Geiger Counter

Overview

For a while I had been planning to build a Geiger counter, I've always enjoyed putting electronics projects together and this got to teach me a few neat things about charge pumps, etc. The project was to build a board that would support the use of a SBM-20 Geiger-Muller tube.

The SBM-20 responds well to Hard Beta and Gamma radiation, it's placed in a weather proofed box with an extremely thin plastic window. Experimentation with a known radioactive source shows little to no reduction in the count with the window present. The following graph is a live representation of the output from that counter.

Recent Problems

The Geiger counter seemed to experience periods of time when it failed to detect any particles, these did not coincide with temperature or times of day.

It appears upon closer inspection that the tube became corroded with super glue fumes (from when I made a windows in an IP55 box). After cleaning these up with a fibre glass pencil it began to show some signs of life. Further it appears that mounting it on polystyrene also caused issues, removing it from this caused normal counts to return.

The device is now Bluetooth enabled which was previously stunted due to a faulty module, a newer cheaper module has been located and installed successfully. Finally two cable glands have been ordered to allow the device to be sealed and placed in any environment required.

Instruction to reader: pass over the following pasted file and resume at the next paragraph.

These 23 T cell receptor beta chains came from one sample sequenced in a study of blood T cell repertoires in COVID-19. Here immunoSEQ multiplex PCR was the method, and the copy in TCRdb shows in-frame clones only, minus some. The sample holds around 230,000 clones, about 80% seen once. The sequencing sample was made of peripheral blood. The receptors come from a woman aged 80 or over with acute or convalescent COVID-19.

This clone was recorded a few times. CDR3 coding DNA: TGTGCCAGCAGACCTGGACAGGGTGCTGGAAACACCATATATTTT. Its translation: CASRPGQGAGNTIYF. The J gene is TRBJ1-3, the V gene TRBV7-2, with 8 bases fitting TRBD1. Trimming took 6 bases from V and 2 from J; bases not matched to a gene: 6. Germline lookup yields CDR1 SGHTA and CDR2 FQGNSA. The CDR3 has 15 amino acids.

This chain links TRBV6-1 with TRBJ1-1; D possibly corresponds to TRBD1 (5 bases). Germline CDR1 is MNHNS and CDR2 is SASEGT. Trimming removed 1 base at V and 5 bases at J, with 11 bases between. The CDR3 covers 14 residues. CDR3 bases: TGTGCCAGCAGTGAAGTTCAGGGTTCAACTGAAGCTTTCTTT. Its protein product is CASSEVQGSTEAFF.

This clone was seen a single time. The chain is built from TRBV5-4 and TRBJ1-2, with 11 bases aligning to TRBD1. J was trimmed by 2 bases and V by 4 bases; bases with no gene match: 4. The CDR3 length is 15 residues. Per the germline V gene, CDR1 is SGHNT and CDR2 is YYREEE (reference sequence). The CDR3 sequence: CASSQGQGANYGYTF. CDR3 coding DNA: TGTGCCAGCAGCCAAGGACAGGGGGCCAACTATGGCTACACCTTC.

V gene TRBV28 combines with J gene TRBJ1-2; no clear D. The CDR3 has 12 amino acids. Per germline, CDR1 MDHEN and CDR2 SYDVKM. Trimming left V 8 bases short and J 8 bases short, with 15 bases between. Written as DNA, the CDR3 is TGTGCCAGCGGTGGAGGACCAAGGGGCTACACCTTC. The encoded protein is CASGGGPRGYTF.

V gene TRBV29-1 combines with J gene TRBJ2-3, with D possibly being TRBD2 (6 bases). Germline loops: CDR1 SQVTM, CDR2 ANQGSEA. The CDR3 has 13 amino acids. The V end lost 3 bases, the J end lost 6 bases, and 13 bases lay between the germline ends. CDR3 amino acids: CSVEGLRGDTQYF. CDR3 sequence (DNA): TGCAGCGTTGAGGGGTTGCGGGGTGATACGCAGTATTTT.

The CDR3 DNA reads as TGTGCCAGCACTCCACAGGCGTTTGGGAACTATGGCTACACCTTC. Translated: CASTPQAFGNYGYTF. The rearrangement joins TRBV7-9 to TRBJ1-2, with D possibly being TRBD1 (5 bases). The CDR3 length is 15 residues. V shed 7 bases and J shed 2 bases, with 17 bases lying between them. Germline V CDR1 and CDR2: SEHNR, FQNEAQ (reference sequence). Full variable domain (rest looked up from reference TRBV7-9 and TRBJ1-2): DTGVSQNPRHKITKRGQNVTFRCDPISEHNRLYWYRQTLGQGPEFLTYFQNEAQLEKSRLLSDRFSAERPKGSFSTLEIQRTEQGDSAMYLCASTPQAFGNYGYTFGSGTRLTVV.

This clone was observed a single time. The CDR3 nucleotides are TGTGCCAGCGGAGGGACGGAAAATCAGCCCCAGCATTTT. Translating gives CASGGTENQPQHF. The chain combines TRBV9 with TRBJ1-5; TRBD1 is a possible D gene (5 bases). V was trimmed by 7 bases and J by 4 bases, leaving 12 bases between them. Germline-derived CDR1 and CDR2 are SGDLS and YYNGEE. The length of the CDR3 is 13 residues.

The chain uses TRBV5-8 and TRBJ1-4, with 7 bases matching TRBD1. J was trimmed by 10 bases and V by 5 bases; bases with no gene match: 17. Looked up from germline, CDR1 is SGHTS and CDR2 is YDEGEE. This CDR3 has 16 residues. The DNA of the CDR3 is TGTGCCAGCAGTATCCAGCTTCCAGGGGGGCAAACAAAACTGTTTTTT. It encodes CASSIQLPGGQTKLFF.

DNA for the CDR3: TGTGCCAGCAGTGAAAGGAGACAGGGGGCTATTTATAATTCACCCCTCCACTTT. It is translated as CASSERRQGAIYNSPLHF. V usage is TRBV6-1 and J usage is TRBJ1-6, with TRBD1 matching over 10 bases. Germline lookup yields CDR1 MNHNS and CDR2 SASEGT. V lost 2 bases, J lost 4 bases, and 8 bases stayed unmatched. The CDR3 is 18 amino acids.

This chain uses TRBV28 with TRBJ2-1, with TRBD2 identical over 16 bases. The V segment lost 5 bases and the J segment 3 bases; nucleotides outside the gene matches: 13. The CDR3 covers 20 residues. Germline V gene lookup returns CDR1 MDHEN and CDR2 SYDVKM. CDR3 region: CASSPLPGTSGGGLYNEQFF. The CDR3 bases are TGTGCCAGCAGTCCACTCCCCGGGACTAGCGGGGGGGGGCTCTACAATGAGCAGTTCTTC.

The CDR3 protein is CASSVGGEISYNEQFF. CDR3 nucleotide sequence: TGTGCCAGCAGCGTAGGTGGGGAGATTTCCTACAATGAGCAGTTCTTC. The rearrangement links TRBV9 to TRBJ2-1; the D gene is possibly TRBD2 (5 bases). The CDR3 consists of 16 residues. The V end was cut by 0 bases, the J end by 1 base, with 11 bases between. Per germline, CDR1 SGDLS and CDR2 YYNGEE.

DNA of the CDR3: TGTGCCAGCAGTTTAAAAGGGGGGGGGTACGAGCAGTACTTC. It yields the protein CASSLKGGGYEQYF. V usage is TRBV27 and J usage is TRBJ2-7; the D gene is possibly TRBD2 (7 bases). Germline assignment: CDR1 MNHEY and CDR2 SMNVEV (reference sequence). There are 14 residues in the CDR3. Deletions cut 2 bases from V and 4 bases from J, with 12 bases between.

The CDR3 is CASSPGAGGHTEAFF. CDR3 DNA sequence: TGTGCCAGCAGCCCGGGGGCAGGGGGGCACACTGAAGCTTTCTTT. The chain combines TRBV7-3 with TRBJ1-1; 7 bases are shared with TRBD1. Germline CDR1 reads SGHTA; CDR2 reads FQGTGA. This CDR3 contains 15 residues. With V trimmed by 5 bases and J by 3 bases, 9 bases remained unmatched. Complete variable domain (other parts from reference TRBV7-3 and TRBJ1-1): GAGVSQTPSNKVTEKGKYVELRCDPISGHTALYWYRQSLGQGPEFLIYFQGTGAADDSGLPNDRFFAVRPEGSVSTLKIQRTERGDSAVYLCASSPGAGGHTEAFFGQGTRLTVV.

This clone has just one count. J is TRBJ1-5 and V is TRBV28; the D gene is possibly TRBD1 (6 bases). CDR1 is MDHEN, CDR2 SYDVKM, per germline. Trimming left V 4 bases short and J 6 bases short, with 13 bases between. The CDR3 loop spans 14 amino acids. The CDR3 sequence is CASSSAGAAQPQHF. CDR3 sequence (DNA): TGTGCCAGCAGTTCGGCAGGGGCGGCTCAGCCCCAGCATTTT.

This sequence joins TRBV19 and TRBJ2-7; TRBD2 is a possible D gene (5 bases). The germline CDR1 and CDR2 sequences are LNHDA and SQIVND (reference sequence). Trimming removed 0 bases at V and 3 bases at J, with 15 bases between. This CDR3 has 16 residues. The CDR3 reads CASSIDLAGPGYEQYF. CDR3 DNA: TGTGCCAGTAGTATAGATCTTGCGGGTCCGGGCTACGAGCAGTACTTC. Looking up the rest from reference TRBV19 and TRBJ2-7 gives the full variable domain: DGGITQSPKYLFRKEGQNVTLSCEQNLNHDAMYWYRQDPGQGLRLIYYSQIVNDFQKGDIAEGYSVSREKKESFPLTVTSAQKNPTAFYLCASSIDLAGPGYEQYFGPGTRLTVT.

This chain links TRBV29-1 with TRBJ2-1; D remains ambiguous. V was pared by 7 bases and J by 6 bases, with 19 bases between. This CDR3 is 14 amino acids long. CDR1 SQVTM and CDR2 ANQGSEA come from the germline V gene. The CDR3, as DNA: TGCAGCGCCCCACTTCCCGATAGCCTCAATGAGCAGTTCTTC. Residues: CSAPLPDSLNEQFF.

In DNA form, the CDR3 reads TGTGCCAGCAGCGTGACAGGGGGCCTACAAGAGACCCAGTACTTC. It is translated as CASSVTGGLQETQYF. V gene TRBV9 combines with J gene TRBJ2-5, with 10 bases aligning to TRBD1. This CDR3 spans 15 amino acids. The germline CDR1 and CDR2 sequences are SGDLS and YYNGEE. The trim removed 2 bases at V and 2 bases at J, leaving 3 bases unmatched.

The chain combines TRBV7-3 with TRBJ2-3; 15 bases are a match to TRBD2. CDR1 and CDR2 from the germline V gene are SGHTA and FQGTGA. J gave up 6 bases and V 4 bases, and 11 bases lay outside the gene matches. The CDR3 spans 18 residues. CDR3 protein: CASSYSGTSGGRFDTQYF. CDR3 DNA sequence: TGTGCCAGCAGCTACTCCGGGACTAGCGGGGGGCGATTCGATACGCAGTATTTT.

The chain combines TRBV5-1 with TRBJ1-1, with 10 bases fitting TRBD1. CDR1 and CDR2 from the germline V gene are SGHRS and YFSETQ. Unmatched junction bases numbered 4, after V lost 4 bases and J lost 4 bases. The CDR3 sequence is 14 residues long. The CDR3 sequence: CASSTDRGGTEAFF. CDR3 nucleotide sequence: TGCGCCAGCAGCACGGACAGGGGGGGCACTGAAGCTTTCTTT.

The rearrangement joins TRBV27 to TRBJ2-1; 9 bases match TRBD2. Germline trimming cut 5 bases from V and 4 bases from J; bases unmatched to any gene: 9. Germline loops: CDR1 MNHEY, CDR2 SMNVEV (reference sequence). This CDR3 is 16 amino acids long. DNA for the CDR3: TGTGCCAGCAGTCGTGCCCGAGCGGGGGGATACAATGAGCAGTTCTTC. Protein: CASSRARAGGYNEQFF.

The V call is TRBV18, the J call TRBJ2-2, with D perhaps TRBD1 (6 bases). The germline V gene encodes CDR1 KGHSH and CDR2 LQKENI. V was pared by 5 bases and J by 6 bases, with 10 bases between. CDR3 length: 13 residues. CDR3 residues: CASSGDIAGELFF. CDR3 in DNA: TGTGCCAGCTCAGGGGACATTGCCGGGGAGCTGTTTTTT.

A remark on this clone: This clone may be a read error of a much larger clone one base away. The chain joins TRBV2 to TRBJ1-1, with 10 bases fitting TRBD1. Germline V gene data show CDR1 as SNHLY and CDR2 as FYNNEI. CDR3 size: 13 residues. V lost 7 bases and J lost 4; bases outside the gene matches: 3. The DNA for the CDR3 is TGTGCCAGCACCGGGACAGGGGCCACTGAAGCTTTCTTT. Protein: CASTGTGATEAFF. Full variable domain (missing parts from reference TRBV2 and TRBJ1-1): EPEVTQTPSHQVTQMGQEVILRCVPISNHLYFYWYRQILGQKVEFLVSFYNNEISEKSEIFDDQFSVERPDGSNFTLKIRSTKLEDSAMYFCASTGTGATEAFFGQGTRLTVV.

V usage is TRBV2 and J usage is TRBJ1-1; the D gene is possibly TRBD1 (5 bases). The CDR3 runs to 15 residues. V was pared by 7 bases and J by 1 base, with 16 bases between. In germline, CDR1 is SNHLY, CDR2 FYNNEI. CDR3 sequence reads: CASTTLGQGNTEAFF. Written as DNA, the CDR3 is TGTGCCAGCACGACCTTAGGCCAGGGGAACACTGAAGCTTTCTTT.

Additionally it appears that on initial construction I used a Bipolar 555 rather then a CMOS 555, which explains why I had to remove a 3.9K Ohm resistor. I've also ordered a replacement 555 to bring the circuit back to it's original design.

Location

The detector is in Bowerham, Lancaster in the United Kingdom. Lancaster is approximately 5 miles from the reactors at Heysham Nuclear Power Station. Although I have no fear of Nuclear Power, it's just worth noting.

Hardware

The hardware design was based off these two guys work, thanks very much to both BroHogan and Jim Remington!

I swapped the Arduino for a PIC18LF25K22, removed the external pull up resistor and enabled the PIC's internal weak pull up. The first photograph is the finished build.

Mount for the Geiger Muller Tube is a piece of Veroboard and two 1/4" fuse clips.

Firmware

Communication with the Geiger Counter is via a RS232 port, the initial design included a SpartFun Bluetooth transceiver. The 0.1" pin mounts are present on the board however the model in stock appears to have stopped working and unfortunately the particular model with the pin out is now unavailable. The serial protocol was designed to be extremely simple.

The output from the HV side directly drives the Int0 line on the PIC, the ISR maintains a count of ticks for 60 seconds, and minute cumulative's for 15 minutes. The above graph is generated from a RRD file which populated from querying a SNMP server which in turn uses Perl to override a custom OID.

Because the company I own has a Private Enterprise Number I was able to allocate a unique OID:
iso(1) identified-organization(3) dod(6) internet(1) private(4) enterprise(1) alastria(32567) people(2) woodp(1) personal(1) projects(1) geigercounter(1)